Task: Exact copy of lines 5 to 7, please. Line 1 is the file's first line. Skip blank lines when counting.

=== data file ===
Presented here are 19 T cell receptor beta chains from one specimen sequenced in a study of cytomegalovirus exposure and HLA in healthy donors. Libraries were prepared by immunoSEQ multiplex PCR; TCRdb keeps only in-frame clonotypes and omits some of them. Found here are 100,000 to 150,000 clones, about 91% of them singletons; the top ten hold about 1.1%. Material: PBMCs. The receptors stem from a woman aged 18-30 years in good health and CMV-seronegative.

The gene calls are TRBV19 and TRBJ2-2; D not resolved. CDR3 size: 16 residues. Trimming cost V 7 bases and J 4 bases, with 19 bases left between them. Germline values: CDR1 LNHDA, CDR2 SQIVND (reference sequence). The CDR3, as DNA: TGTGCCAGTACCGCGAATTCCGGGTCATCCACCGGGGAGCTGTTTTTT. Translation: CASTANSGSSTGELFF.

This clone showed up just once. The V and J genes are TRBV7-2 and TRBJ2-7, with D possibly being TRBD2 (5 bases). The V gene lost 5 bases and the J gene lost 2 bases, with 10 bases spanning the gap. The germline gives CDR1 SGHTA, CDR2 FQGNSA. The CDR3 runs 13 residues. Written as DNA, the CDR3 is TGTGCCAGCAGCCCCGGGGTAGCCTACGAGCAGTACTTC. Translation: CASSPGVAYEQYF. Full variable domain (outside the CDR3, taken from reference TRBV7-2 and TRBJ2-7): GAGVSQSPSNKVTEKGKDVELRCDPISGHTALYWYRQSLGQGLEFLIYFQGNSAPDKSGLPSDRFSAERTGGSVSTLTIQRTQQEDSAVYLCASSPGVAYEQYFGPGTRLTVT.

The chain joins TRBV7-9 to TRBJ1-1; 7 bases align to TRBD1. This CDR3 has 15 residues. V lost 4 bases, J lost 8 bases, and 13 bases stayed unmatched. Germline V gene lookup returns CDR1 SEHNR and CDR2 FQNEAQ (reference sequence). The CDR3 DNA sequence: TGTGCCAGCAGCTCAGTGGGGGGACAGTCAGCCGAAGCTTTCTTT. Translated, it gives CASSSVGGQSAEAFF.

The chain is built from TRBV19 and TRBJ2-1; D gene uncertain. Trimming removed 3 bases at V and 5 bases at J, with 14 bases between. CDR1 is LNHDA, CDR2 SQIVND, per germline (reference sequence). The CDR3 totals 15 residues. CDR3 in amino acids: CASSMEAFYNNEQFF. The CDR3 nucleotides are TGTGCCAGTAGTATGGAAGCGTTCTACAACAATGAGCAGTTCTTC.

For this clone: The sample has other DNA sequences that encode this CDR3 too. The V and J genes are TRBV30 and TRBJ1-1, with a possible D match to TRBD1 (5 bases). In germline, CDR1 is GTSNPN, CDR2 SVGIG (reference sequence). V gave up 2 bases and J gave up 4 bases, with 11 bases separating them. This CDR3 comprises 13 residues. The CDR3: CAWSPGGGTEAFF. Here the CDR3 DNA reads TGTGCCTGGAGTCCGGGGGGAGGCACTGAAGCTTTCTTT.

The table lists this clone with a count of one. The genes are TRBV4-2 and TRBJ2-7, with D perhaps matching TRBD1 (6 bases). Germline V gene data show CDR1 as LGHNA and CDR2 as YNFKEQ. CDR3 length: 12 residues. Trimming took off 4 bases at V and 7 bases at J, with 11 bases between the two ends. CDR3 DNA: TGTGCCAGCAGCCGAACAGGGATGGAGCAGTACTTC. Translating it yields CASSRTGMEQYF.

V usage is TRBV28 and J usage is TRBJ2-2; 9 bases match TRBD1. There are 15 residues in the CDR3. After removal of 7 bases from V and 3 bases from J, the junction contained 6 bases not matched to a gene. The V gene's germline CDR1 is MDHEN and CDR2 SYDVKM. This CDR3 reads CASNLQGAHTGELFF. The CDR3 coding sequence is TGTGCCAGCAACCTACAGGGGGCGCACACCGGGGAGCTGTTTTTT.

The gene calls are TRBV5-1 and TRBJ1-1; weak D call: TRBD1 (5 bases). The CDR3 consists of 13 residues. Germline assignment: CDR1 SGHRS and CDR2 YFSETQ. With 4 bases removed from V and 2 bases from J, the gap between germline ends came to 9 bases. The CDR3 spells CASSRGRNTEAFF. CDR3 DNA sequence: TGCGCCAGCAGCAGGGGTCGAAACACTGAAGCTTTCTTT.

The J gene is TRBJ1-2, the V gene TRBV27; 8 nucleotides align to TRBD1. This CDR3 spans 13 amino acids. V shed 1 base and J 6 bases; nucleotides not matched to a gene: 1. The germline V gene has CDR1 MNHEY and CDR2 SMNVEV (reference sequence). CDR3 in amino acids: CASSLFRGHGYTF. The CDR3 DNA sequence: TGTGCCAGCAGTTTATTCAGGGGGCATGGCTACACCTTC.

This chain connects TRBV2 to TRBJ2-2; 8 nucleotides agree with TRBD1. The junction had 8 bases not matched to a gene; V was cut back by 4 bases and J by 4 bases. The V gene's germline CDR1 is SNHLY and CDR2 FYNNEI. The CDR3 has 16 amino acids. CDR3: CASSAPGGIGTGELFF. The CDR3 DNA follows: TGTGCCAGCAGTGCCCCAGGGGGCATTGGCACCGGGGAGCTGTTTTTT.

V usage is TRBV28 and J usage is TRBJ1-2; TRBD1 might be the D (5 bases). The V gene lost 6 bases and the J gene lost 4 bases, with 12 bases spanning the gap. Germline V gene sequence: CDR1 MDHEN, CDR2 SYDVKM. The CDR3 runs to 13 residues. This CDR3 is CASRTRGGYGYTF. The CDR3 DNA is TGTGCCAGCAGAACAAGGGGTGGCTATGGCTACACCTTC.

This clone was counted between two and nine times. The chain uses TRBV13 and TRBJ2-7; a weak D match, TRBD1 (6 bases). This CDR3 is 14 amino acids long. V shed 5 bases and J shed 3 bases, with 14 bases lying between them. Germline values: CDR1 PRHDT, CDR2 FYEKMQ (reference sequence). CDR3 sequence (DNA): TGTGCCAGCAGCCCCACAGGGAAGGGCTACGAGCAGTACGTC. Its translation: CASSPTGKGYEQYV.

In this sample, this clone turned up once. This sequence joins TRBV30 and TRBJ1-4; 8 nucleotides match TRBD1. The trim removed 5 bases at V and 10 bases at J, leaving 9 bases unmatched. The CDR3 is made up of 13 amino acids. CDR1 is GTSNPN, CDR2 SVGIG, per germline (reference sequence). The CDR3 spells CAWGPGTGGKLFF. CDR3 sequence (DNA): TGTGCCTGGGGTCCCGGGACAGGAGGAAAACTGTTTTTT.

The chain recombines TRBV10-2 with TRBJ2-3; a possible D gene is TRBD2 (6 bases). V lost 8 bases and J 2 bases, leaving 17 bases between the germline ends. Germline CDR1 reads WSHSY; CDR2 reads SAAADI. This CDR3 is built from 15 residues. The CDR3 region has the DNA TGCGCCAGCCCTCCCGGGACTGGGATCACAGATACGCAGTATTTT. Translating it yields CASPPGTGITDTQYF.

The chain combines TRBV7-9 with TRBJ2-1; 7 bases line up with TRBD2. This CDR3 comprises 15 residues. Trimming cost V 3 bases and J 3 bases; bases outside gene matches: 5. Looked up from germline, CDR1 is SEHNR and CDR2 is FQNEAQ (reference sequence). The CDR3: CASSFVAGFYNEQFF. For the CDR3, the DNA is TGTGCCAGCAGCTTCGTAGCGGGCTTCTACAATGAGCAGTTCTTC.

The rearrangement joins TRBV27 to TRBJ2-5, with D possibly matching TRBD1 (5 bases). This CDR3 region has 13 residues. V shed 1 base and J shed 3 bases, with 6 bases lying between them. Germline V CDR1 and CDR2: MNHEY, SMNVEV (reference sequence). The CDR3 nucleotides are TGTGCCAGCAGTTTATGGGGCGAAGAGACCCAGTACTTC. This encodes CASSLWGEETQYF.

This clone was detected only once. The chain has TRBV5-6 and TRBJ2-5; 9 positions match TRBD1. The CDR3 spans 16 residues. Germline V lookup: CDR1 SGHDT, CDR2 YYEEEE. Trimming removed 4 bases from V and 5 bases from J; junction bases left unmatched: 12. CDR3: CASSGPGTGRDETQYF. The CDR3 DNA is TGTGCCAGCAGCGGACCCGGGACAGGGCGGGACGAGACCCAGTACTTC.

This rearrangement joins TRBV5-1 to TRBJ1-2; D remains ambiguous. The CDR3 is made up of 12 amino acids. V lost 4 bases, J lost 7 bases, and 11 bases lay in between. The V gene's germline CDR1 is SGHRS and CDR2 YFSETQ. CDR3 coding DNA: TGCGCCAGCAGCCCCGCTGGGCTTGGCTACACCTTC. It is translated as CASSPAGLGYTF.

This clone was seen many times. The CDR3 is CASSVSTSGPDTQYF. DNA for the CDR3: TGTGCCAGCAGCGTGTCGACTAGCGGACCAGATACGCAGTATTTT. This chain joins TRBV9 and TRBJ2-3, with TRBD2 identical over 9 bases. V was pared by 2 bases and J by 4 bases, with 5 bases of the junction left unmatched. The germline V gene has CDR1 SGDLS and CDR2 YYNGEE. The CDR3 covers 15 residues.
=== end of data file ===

The chain is built from TRBV19 and TRBJ2-1; D gene uncertain. Trimming removed 3 bases at V and 5 bases at J, with 14 bases between. CDR1 is LNHDA, CDR2 SQIVND, per germline (reference sequence). The CDR3 totals 15 residues. CDR3 in amino acids: CASSMEAFYNNEQFF. The CDR3 nucleotides are TGTGCCAGTAGTATGGAAGCGTTCTACAACAATGAGCAGTTCTTC.

For this clone: The sample has other DNA sequences that encode this CDR3 too. The V and J genes are TRBV30 and TRBJ1-1, with a possible D match to TRBD1 (5 bases). In germline, CDR1 is GTSNPN, CDR2 SVGIG (reference sequence). V gave up 2 bases and J gave up 4 bases, with 11 bases separating them. This CDR3 comprises 13 residues. The CDR3: CAWSPGGGTEAFF. Here the CDR3 DNA reads TGTGCCTGGAGTCCGGGGGGAGGCACTGAAGCTTTCTTT.

The table lists this clone with a count of one. The genes are TRBV4-2 and TRBJ2-7, with D perhaps matching TRBD1 (6 bases). Germline V gene data show CDR1 as LGHNA and CDR2 as YNFKEQ. CDR3 length: 12 residues. Trimming took off 4 bases at V and 7 bases at J, with 11 bases between the two ends. CDR3 DNA: TGTGCCAGCAGCCGAACAGGGATGGAGCAGTACTTC. Translating it yields CASSRTGMEQYF.